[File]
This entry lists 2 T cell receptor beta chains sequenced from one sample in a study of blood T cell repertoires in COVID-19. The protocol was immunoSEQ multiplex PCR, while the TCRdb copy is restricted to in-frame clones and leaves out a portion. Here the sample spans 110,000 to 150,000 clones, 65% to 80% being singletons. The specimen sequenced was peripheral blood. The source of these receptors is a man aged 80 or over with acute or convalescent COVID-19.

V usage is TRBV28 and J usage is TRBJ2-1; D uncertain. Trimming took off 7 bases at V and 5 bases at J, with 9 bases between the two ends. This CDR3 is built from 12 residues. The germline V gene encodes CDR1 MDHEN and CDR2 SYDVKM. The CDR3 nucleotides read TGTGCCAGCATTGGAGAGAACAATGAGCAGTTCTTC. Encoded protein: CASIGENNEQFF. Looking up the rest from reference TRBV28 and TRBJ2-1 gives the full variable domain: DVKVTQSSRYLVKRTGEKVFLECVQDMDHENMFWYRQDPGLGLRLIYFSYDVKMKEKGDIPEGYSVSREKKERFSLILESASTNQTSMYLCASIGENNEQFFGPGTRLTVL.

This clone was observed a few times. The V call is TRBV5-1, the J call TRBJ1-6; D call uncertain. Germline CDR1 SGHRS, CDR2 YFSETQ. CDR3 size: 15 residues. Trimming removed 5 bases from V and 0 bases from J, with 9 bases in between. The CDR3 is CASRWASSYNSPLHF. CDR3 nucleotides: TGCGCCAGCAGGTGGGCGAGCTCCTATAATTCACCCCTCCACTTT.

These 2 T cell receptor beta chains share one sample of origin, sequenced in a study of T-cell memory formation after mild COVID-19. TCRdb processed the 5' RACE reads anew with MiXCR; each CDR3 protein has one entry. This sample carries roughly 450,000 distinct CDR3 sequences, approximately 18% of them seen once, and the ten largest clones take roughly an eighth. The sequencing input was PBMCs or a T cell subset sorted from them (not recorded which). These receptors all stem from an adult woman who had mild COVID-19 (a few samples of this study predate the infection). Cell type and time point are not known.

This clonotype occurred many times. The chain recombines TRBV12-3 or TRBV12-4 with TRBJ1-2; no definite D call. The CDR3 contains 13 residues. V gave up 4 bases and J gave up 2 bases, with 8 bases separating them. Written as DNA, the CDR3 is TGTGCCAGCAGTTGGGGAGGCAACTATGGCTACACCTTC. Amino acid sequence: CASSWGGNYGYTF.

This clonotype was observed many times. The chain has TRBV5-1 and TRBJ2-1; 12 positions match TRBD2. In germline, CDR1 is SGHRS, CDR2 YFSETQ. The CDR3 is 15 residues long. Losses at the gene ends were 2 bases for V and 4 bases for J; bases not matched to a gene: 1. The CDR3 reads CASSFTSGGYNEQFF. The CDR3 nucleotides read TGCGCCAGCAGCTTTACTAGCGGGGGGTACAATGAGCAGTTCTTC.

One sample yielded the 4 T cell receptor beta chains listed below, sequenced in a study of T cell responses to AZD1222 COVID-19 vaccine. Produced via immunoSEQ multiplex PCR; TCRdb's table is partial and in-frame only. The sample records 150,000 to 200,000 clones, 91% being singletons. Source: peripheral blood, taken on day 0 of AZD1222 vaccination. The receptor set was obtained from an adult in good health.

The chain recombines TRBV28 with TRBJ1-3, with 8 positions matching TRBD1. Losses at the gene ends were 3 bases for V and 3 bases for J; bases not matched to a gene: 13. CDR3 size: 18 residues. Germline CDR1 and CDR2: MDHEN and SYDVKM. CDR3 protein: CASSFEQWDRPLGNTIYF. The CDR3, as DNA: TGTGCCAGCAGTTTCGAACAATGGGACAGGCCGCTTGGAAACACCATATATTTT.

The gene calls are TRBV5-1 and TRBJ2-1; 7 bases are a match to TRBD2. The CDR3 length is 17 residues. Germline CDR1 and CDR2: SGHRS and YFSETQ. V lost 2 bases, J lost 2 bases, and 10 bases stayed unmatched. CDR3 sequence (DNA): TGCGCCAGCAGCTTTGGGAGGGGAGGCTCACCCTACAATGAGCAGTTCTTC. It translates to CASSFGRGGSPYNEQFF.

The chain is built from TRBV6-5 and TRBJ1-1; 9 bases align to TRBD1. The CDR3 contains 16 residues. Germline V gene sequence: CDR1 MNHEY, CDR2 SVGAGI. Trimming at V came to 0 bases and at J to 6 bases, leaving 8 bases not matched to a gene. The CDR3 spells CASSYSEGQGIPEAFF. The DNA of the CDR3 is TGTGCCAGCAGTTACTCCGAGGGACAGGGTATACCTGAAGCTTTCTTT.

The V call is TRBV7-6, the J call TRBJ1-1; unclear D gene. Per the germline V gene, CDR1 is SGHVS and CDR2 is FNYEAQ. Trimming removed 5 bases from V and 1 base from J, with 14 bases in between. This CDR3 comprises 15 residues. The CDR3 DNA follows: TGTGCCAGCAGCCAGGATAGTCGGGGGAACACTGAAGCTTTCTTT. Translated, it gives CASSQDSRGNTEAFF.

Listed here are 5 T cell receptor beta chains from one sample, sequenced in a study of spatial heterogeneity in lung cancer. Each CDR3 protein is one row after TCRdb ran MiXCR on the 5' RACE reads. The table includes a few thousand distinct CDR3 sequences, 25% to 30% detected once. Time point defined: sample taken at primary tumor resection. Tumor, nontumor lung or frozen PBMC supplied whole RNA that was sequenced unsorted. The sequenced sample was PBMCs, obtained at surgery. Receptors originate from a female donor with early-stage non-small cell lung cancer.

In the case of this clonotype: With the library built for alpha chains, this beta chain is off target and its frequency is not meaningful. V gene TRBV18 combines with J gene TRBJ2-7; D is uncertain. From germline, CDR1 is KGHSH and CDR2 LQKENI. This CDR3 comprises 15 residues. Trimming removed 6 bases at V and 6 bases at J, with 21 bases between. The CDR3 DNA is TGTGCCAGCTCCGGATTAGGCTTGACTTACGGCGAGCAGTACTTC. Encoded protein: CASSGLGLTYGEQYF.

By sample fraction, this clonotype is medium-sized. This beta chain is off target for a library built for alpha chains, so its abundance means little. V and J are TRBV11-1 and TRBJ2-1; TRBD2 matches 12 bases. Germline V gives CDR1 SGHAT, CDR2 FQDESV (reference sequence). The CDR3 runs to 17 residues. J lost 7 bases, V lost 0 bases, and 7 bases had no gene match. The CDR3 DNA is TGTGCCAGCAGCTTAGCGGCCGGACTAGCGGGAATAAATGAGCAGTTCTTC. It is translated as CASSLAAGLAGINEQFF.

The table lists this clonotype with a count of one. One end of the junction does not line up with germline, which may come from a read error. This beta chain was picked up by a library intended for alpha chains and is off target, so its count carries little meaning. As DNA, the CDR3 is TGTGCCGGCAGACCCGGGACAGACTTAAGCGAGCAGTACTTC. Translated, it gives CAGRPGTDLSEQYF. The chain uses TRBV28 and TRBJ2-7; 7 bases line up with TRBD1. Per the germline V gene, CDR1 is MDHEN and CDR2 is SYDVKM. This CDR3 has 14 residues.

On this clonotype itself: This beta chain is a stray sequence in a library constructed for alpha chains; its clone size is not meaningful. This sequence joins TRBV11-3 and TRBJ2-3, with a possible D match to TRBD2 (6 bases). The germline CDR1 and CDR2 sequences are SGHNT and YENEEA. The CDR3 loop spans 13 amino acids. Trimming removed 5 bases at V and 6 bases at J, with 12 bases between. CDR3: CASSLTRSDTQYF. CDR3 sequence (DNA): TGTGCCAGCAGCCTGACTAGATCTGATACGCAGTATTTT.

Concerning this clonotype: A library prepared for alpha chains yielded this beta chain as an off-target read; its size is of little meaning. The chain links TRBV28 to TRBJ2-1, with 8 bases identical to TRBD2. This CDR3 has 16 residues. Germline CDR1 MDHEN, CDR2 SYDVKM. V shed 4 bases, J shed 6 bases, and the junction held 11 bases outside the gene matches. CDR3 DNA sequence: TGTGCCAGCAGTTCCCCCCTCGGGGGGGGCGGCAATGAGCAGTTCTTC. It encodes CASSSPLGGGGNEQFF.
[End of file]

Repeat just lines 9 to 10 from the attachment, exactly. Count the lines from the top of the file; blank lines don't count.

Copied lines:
The gene calls are TRBV5-1 and TRBJ2-1; 7 bases are a match to TRBD2. The CDR3 length is 17 residues. Germline CDR1 and CDR2: SGHRS and YFSETQ. V lost 2 bases, J lost 2 bases, and 10 bases stayed unmatched. CDR3 sequence (DNA): TGCGCCAGCAGCTTTGGGAGGGGAGGCTCACCCTACAATGAGCAGTTCTTC. It translates to CASSFGRGGSPYNEQFF.

The chain is built from TRBV6-5 and TRBJ1-1; 9 bases align to TRBD1. The CDR3 contains 16 residues. Germline V gene sequence: CDR1 MNHEY, CDR2 SVGAGI. Trimming at V came to 0 bases and at J to 6 bases, leaving 8 bases not matched to a gene. The CDR3 spells CASSYSEGQGIPEAFF. The DNA of the CDR3 is TGTGCCAGCAGTTACTCCGAGGGACAGGGTATACCTGAAGCTTTCTTT.